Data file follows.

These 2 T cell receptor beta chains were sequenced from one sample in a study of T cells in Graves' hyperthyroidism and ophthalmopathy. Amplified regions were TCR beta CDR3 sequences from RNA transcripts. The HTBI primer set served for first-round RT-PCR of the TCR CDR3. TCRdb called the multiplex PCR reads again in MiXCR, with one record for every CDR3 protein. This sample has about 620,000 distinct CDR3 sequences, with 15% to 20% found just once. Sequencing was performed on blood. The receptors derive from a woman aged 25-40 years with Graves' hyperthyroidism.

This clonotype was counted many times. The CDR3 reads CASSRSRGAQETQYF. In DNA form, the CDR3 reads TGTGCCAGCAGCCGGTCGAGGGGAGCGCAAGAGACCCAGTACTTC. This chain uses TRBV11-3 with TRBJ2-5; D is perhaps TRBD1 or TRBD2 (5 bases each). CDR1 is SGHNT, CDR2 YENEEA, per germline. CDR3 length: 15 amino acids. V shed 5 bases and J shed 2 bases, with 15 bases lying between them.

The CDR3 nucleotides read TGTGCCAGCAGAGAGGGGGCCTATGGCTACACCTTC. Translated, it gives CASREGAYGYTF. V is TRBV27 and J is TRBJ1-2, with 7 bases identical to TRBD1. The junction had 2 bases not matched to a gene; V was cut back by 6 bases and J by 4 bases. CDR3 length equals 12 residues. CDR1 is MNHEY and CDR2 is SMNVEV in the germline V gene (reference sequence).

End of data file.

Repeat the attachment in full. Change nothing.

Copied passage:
These 2 T cell receptor beta chains were sequenced from one sample in a study of T cells in Graves' hyperthyroidism and ophthalmopathy. Amplified regions were TCR beta CDR3 sequences from RNA transcripts. The HTBI primer set served for first-round RT-PCR of the TCR CDR3. TCRdb called the multiplex PCR reads again in MiXCR, with one record for every CDR3 protein. This sample has about 620,000 distinct CDR3 sequences, with 15% to 20% found just once. Sequencing was performed on blood. The receptors derive from a woman aged 25-40 years with Graves' hyperthyroidism.

This clonotype was counted many times. The CDR3 reads CASSRSRGAQETQYF. In DNA form, the CDR3 reads TGTGCCAGCAGCCGGTCGAGGGGAGCGCAAGAGACCCAGTACTTC. This chain uses TRBV11-3 with TRBJ2-5; D is perhaps TRBD1 or TRBD2 (5 bases each). CDR1 is SGHNT, CDR2 YENEEA, per germline. CDR3 length: 15 amino acids. V shed 5 bases and J shed 2 bases, with 15 bases lying between them.

The CDR3 nucleotides read TGTGCCAGCAGAGAGGGGGCCTATGGCTACACCTTC. Translated, it gives CASREGAYGYTF. V is TRBV27 and J is TRBJ1-2, with 7 bases identical to TRBD1. The junction had 2 bases not matched to a gene; V was cut back by 6 bases and J by 4 bases. CDR3 length equals 12 residues. CDR1 is MNHEY and CDR2 is SMNVEV in the germline V gene (reference sequence).